people on airplanes.
While smaller, older airplanes might survive(there are theories that vacuum tubes are EMP resistant), larger, more advanced commercial airliners will probably fall from the sky, killing everybody on-board and anybody they land on.
on life support in hospitals.
While hospitals generally have a backup energy supply to protect against blackouts this does them little good against an EMP attack unless they're specifically protected.
There are 3 million people in the world who use pacemakers and while not every pacemaker is constantly in use, it still means many people will die.
- Disabled people living in their homes.
Many people who lives alone yet need some sort of assisted care probably won't last long without the ability to contact anybody.
- Many Children.
Depending on what part of the day electricity fails many children might die. It's not uncommon for a child to take the bus home and arrive an hour or two before their parents. If an EMP attack occurred between the child getting home and the parent getting off work the child might be on their own for days before the parent is able to get home.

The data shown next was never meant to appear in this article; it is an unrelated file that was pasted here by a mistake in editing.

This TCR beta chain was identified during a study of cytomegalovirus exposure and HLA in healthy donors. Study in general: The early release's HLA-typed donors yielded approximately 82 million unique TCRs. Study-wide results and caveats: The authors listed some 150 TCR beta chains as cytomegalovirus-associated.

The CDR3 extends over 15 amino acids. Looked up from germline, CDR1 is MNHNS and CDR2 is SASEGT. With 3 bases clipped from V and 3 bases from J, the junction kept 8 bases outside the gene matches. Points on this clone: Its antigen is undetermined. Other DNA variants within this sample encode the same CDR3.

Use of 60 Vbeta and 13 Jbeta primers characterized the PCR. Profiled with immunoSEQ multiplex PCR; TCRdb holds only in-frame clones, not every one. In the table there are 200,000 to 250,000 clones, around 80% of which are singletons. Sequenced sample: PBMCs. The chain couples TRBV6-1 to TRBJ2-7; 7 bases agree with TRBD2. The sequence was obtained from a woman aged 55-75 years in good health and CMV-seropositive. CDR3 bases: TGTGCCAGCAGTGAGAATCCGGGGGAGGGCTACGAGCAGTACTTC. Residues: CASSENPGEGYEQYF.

as a society generally don't know how to survive without electricity.This
is partially because of its presence in our lives. Even flipping your
circuit breaker for the day and avoiding the obvious sources doesn't
remove electricity from our lives. Everything from our cars and
fridges to our toilets and faucets stop working without the modern
miracle of electricity.
- Most people live in big cities and suburbia.The problem with living in big cities is the fact that basic goods are often produced somewhere else then transported to the area of consumption. Thus, without electricity most of the goods needed to sustain life – primarily food and water – won't be accessible within the city.